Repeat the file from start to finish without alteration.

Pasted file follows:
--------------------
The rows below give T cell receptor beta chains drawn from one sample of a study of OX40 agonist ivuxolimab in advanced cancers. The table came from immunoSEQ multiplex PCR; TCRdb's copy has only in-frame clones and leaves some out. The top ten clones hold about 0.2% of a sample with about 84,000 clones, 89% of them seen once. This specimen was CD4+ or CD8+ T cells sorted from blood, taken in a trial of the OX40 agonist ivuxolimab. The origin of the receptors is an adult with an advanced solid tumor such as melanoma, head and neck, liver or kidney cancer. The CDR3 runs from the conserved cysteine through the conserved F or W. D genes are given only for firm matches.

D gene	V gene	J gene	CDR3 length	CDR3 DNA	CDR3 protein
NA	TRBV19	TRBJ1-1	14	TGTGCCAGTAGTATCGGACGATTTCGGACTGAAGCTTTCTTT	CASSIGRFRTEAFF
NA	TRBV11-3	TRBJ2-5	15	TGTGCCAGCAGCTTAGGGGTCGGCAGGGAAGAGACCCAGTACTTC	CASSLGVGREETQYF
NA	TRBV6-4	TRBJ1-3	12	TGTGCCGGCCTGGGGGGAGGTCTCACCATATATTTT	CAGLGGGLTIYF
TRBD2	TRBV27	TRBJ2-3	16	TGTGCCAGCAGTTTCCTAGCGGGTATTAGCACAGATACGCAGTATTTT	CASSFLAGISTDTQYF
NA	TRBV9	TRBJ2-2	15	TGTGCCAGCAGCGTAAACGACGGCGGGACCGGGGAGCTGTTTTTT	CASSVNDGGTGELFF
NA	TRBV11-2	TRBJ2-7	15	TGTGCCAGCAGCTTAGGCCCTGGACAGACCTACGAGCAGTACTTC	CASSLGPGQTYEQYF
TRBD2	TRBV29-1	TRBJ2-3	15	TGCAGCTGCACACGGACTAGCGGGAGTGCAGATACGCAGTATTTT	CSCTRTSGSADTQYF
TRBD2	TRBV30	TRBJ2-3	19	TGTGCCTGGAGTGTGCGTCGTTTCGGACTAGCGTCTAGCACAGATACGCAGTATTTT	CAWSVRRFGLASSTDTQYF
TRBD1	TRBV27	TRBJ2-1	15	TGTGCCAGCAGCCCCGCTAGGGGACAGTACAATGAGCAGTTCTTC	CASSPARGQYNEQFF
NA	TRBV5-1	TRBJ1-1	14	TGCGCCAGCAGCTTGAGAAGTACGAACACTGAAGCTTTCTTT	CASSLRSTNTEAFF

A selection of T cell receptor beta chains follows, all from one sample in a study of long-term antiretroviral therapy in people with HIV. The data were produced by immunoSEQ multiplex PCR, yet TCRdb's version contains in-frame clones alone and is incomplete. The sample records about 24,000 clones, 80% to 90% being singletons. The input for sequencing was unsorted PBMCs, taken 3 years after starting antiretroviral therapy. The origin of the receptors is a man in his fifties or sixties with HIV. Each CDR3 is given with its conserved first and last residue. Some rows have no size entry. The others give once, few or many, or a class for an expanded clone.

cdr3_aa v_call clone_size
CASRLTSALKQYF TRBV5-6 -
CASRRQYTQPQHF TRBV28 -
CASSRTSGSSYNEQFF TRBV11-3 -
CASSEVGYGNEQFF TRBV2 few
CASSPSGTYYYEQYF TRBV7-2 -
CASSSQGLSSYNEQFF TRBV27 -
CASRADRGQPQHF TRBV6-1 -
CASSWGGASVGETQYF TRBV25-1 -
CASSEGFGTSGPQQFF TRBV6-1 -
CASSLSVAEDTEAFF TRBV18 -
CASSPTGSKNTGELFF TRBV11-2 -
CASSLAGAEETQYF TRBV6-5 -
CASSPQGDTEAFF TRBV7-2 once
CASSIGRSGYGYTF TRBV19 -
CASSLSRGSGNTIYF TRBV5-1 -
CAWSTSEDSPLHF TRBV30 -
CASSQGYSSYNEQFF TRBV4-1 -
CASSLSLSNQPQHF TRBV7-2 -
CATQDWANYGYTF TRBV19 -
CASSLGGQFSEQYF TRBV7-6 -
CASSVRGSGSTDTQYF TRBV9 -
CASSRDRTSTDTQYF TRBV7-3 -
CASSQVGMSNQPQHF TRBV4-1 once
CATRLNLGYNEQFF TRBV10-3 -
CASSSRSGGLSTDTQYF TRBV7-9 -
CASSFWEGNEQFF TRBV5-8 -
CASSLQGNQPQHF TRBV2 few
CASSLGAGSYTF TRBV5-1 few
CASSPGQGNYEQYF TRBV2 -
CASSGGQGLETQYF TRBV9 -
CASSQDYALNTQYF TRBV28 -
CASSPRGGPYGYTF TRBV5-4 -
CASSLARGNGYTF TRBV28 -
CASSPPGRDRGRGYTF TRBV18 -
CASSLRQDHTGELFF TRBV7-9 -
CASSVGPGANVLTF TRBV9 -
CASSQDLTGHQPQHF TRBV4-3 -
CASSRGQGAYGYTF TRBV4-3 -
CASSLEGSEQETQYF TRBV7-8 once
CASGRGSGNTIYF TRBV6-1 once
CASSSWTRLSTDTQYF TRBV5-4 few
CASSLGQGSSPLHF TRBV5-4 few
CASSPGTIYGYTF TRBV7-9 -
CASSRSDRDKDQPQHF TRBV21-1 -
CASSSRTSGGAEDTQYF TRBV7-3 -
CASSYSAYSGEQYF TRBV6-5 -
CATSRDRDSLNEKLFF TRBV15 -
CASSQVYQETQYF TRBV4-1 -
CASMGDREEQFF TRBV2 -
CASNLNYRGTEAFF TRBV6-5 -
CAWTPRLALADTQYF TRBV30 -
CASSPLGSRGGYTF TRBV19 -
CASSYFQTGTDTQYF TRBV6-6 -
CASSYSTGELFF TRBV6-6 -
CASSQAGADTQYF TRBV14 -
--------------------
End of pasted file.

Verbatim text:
The rows below give T cell receptor beta chains drawn from one sample of a study of OX40 agonist ivuxolimab in advanced cancers. The table came from immunoSEQ multiplex PCR; TCRdb's copy has only in-frame clones and leaves some out. The top ten clones hold about 0.2% of a sample with about 84,000 clones, 89% of them seen once. This specimen was CD4+ or CD8+ T cells sorted from blood, taken in a trial of the OX40 agonist ivuxolimab. The origin of the receptors is an adult with an advanced solid tumor such as melanoma, head and neck, liver or kidney cancer. The CDR3 runs from the conserved cysteine through the conserved F or W. D genes are given only for firm matches.

D gene	V gene	J gene	CDR3 length	CDR3 DNA	CDR3 protein
NA	TRBV19	TRBJ1-1	14	TGTGCCAGTAGTATCGGACGATTTCGGACTGAAGCTTTCTTT	CASSIGRFRTEAFF
NA	TRBV11-3	TRBJ2-5	15	TGTGCCAGCAGCTTAGGGGTCGGCAGGGAAGAGACCCAGTACTTC	CASSLGVGREETQYF
NA	TRBV6-4	TRBJ1-3	12	TGTGCCGGCCTGGGGGGAGGTCTCACCATATATTTT	CAGLGGGLTIYF
TRBD2	TRBV27	TRBJ2-3	16	TGTGCCAGCAGTTTCCTAGCGGGTATTAGCACAGATACGCAGTATTTT	CASSFLAGISTDTQYF
NA	TRBV9	TRBJ2-2	15	TGTGCCAGCAGCGTAAACGACGGCGGGACCGGGGAGCTGTTTTTT	CASSVNDGGTGELFF
NA	TRBV11-2	TRBJ2-7	15	TGTGCCAGCAGCTTAGGCCCTGGACAGACCTACGAGCAGTACTTC	CASSLGPGQTYEQYF
TRBD2	TRBV29-1	TRBJ2-3	15	TGCAGCTGCACACGGACTAGCGGGAGTGCAGATACGCAGTATTTT	CSCTRTSGSADTQYF
TRBD2	TRBV30	TRBJ2-3	19	TGTGCCTGGAGTGTGCGTCGTTTCGGACTAGCGTCTAGCACAGATACGCAGTATTTT	CAWSVRRFGLASSTDTQYF
TRBD1	TRBV27	TRBJ2-1	15	TGTGCCAGCAGCCCCGCTAGGGGACAGTACAATGAGCAGTTCTTC	CASSPARGQYNEQFF
NA	TRBV5-1	TRBJ1-1	14	TGCGCCAGCAGCTTGAGAAGTACGAACACTGAAGCTTTCTTT	CASSLRSTNTEAFF

A selection of T cell receptor beta chains follows, all from one sample in a study of long-term antiretroviral therapy in people with HIV. The data were produced by immunoSEQ multiplex PCR, yet TCRdb's version contains in-frame clones alone and is incomplete. The sample records about 24,000 clones, 80% to 90% being singletons. The input for sequencing was unsorted PBMCs, taken 3 years after starting antiretroviral therapy. The origin of the receptors is a man in his fifties or sixties with HIV. Each CDR3 is given with its conserved first and last residue. Some rows have no size entry. The others give once, few or many, or a class for an expanded clone.

cdr3_aa v_call clone_size
CASRLTSALKQYF TRBV5-6 -
CASRRQYTQPQHF TRBV28 -
CASSRTSGSSYNEQFF TRBV11-3 -
CASSEVGYGNEQFF TRBV2 few
CASSPSGTYYYEQYF TRBV7-2 -
CASSSQGLSSYNEQFF TRBV27 -
CASRADRGQPQHF TRBV6-1 -
CASSWGGASVGETQYF TRBV25-1 -
CASSEGFGTSGPQQFF TRBV6-1 -
CASSLSVAEDTEAFF TRBV18 -
CASSPTGSKNTGELFF TRBV11-2 -
CASSLAGAEETQYF TRBV6-5 -
CASSPQGDTEAFF TRBV7-2 once
CASSIGRSGYGYTF TRBV19 -
CASSLSRGSGNTIYF TRBV5-1 -
CAWSTSEDSPLHF TRBV30 -
CASSQGYSSYNEQFF TRBV4-1 -
CASSLSLSNQPQHF TRBV7-2 -
CATQDWANYGYTF TRBV19 -
CASSLGGQFSEQYF TRBV7-6 -
CASSVRGSGSTDTQYF TRBV9 -
CASSRDRTSTDTQYF TRBV7-3 -
CASSQVGMSNQPQHF TRBV4-1 once
CATRLNLGYNEQFF TRBV10-3 -
CASSSRSGGLSTDTQYF TRBV7-9 -
CASSFWEGNEQFF TRBV5-8 -
CASSLQGNQPQHF TRBV2 few
CASSLGAGSYTF TRBV5-1 few
CASSPGQGNYEQYF TRBV2 -
CASSGGQGLETQYF TRBV9 -
CASSQDYALNTQYF TRBV28 -
CASSPRGGPYGYTF TRBV5-4 -
CASSLARGNGYTF TRBV28 -
CASSPPGRDRGRGYTF TRBV18 -
CASSLRQDHTGELFF TRBV7-9 -
CASSVGPGANVLTF TRBV9 -
CASSQDLTGHQPQHF TRBV4-3 -
CASSRGQGAYGYTF TRBV4-3 -
CASSLEGSEQETQYF TRBV7-8 once
CASGRGSGNTIYF TRBV6-1 once
CASSSWTRLSTDTQYF TRBV5-4 few
CASSLGQGSSPLHF TRBV5-4 few
CASSPGTIYGYTF TRBV7-9 -
CASSRSDRDKDQPQHF TRBV21-1 -
CASSSRTSGGAEDTQYF TRBV7-3 -
CASSYSAYSGEQYF TRBV6-5 -
CATSRDRDSLNEKLFF TRBV15 -
CASSQVYQETQYF TRBV4-1 -
CASMGDREEQFF TRBV2 -
CASNLNYRGTEAFF TRBV6-5 -
CAWTPRLALADTQYF TRBV30 -
CASSPLGSRGGYTF TRBV19 -
CASSYFQTGTDTQYF TRBV6-6 -
CASSYSTGELFF TRBV6-6 -
CASSQAGADTQYF TRBV14 -